A walking paradigm shift in fashion, Kim Jones straddles the worlds of art, streetwear, and tailoring, making collaboration an intrinsic part of his creative conversation.
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When Kim Jones stepped down as artistic director for menswear at Louis Vuitton, there was a collective wave of sadness that washed over the greater population of fashion. It didn’t seem to make sense then, especially since he had given so much life to the focused segment of the Parisian house. Under his leadership, the men’s collections not only became the talk of the town, but it also fashioned itself as the standard of making a heritage brand cool. To refresh your memory, Kim Jones orchestrated the celebrated collaboration between Louis Vuitton and Supreme. In this paradigm shift, streetwear was heralded as the new luxury—and the prevalence hasn’t waned since.
The uprising would continue at Dior Homme, where Kim Jones took over from Kris Van Assche in 2018. Following his groundbreaking tenure at Louis Vuitton, the artistic director set up his creative camp in the brand’s hallowed halls, bringing with him his persistent penchant for collaboration. Ever since taking the helm, Kim Jones has lived up to the promise of “immersing oneself in the maison’s archives,” shocking what was once an austere house with so much life, just as Christian Dior himself did in building the brand to the legacy it has become.
Sharing much more parallels than one would assume, Kim Jones values art and collaboration just as Christian Dior had in his time. It is a little known fact that prior to revolutionizing women’s wear post World War II with the new look, Monsieur Dior was cavorting in the art scene as a gallerist that exhibited the works of Salvador Dalí and Pablo Picasso, to which he even named a blue from the Fall 1949 collection in honor of the aforementioned Spanish cubist painter.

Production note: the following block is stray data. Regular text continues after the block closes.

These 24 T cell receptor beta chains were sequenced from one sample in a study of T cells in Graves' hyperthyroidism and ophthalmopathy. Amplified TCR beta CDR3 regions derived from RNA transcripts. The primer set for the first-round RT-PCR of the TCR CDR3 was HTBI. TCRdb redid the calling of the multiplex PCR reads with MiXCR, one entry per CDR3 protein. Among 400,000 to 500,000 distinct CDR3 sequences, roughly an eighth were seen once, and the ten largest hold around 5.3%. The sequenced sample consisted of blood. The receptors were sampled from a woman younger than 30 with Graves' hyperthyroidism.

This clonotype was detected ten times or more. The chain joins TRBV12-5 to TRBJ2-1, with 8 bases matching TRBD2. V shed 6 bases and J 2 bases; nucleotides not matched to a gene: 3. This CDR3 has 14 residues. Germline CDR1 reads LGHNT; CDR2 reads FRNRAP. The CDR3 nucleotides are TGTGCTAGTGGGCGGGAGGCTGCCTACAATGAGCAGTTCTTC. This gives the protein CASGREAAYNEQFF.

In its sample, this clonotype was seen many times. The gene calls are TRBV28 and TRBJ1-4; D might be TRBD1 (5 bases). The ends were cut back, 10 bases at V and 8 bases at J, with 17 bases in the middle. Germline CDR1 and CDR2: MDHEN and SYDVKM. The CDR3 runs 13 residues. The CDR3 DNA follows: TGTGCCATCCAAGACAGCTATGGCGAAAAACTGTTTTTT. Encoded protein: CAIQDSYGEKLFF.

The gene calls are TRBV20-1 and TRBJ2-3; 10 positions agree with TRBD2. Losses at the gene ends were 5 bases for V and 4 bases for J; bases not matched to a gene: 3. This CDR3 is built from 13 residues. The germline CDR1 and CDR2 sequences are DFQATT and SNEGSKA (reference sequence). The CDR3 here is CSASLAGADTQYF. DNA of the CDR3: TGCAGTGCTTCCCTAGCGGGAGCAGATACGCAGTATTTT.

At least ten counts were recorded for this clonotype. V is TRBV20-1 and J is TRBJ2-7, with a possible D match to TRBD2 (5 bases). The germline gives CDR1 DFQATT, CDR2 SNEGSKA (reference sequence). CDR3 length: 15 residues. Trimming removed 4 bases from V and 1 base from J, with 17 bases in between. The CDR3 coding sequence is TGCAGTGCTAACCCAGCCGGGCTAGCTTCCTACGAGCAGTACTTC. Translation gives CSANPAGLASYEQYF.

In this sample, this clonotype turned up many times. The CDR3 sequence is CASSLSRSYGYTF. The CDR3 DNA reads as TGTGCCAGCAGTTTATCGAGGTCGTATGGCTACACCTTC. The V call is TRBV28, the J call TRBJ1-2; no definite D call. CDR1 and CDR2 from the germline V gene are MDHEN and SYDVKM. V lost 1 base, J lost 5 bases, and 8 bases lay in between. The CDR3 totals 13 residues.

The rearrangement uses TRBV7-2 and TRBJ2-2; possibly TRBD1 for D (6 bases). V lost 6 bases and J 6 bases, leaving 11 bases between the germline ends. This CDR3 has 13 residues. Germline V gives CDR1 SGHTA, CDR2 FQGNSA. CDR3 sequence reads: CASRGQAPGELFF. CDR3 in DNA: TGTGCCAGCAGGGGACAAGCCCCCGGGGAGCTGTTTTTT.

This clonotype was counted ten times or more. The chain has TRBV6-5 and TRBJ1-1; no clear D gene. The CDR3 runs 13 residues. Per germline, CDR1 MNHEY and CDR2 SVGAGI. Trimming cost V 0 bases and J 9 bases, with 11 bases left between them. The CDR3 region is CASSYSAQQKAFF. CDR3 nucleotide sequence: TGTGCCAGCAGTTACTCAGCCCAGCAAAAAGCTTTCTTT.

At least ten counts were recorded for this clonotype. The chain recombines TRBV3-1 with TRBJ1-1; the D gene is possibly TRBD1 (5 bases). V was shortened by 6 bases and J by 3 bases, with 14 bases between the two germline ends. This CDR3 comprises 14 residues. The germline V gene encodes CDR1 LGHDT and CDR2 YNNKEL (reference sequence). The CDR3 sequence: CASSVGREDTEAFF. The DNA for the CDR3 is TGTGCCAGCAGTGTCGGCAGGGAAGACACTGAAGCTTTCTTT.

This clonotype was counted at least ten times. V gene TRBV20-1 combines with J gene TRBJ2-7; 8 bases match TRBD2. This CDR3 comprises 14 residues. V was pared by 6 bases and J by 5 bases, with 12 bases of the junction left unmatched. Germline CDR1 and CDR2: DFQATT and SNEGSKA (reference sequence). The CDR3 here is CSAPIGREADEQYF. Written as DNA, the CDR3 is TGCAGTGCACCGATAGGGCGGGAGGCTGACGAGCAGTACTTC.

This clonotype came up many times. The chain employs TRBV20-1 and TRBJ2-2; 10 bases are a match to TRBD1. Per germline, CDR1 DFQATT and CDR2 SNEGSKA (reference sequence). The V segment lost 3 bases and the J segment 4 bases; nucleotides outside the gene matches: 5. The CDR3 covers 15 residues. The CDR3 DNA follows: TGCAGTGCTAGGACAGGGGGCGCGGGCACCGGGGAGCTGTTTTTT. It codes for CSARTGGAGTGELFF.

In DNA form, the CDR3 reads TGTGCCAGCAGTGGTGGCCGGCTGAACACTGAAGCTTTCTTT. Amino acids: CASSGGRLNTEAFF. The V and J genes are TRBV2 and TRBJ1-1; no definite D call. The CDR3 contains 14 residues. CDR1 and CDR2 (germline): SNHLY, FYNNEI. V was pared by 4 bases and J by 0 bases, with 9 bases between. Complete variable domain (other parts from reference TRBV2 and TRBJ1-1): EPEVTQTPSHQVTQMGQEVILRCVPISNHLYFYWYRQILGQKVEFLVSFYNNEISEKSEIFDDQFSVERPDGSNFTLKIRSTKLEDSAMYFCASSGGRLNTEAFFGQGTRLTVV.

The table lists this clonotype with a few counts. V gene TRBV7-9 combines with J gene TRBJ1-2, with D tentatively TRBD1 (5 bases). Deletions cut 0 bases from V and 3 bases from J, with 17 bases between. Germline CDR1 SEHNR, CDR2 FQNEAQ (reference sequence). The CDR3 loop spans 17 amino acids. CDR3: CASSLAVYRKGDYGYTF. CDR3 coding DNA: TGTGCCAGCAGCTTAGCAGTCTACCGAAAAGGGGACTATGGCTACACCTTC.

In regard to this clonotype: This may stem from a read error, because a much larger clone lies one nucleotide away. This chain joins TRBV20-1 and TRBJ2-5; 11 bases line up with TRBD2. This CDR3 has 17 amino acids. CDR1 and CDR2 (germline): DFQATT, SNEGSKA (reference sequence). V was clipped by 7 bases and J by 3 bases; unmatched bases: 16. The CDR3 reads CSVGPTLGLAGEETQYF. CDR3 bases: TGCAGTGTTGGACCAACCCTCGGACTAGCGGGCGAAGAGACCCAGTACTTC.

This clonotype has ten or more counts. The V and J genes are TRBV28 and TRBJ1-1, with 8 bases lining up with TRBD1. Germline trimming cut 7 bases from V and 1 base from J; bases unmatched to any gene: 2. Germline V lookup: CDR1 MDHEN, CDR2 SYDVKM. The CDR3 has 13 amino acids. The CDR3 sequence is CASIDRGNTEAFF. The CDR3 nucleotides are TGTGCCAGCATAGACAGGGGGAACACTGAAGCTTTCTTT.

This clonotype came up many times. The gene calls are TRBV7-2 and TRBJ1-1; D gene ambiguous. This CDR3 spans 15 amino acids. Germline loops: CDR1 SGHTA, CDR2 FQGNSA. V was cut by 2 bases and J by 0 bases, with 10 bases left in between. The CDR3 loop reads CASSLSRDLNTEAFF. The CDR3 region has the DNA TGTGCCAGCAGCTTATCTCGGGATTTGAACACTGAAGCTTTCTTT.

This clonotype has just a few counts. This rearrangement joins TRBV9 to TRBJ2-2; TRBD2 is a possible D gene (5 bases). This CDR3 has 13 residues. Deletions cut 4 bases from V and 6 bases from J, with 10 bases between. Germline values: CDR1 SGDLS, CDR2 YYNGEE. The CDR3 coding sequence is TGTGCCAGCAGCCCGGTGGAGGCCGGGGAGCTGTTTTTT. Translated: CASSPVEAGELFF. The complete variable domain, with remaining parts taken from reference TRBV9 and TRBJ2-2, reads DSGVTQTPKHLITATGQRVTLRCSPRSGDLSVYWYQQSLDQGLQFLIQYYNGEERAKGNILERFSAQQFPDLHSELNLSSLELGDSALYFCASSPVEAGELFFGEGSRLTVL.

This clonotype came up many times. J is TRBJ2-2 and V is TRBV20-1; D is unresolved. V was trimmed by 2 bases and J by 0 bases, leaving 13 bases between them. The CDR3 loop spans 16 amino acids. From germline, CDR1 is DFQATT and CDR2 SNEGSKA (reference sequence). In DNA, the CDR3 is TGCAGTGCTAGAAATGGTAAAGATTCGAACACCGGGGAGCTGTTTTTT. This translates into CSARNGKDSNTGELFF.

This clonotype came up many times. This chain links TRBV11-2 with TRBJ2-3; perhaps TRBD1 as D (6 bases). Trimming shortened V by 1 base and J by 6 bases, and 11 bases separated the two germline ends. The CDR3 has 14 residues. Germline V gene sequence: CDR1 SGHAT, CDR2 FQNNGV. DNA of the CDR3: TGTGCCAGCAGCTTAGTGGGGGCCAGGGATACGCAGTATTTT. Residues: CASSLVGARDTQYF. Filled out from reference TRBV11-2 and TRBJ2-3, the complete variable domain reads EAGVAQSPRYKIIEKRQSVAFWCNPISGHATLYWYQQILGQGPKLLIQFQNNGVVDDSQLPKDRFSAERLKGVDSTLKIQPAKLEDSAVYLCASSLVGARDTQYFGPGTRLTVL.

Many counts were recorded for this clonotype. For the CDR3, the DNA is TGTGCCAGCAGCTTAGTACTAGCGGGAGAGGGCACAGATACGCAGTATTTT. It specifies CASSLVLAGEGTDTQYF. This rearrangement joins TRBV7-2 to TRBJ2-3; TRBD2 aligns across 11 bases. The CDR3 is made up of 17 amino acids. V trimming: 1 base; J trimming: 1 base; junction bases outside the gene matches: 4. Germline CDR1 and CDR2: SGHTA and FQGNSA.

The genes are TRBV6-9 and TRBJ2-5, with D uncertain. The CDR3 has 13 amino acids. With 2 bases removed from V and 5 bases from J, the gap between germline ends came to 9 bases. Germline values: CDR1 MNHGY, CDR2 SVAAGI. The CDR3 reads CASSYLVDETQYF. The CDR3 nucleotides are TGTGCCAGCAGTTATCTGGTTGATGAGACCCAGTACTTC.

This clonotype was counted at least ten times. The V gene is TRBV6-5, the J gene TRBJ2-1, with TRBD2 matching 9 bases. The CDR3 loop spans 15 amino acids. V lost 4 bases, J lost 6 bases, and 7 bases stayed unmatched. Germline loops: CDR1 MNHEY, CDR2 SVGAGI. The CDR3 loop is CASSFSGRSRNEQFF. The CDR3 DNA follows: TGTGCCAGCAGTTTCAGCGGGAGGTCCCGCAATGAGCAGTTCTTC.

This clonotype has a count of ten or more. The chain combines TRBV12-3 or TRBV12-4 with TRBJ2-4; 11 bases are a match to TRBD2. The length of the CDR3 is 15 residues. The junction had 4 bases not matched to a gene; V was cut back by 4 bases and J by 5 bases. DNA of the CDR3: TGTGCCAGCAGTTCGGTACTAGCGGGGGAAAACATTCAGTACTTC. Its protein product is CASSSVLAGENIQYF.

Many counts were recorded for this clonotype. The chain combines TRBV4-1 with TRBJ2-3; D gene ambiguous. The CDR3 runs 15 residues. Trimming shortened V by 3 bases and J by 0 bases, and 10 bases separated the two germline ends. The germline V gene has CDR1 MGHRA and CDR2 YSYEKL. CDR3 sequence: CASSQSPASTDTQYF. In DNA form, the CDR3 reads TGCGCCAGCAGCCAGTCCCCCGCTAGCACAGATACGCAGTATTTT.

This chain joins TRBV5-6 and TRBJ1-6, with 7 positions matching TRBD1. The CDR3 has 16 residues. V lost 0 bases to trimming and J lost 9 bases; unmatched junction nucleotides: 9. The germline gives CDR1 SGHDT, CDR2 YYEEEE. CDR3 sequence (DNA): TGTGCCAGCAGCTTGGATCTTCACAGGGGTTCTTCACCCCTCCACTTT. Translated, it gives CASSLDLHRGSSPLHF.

The Power Of Collaborations According To Kim Jones
“I love to be surrounded by creative people. I really like working in a team, it brings out the best in my work,” Kim Jones underscores at a panel discussion at the Vogue Fashion Festival in 2019. “I love to share information, talk about creating and building things.” Orchestrating this at Dior Homme, the indefatigable and irreverent creative has held collaborations to a premium, striking partnerships with unlikely pundits that have since expanded the equity of the brand from classic to equally charming and compelling.
In the overarching exposition of Kim Jones at Dior Homme, the synergy of art and collaboration is even more apparent from the very first coming together with visual artist Kaws in his debut for Spring/Summer 2019 to the most recent coming together with renowned figurative artist and painter, Peter Doig for Fall 2021. This democratic and interdisciplinary approach to fashion, coupled with the inspired instinct of Kim Jones has stacked the desirability of Dior Homme, breaking itself from the confines of fashion and into the landscape of art. Just like Christian Dior, it isn’t a mere fascination for its form and function for Kim Jones, but rather, it is a progressive conversation that informs and inspires his vision.
For the two masters of the house, the art really does speak for itself. And as we continue to keep up with Kim Jones and all his pursuits of passion, it becomes abundantly clear why he was meant to helm the heritage of Dior. With him at the helm, the legacy lives on.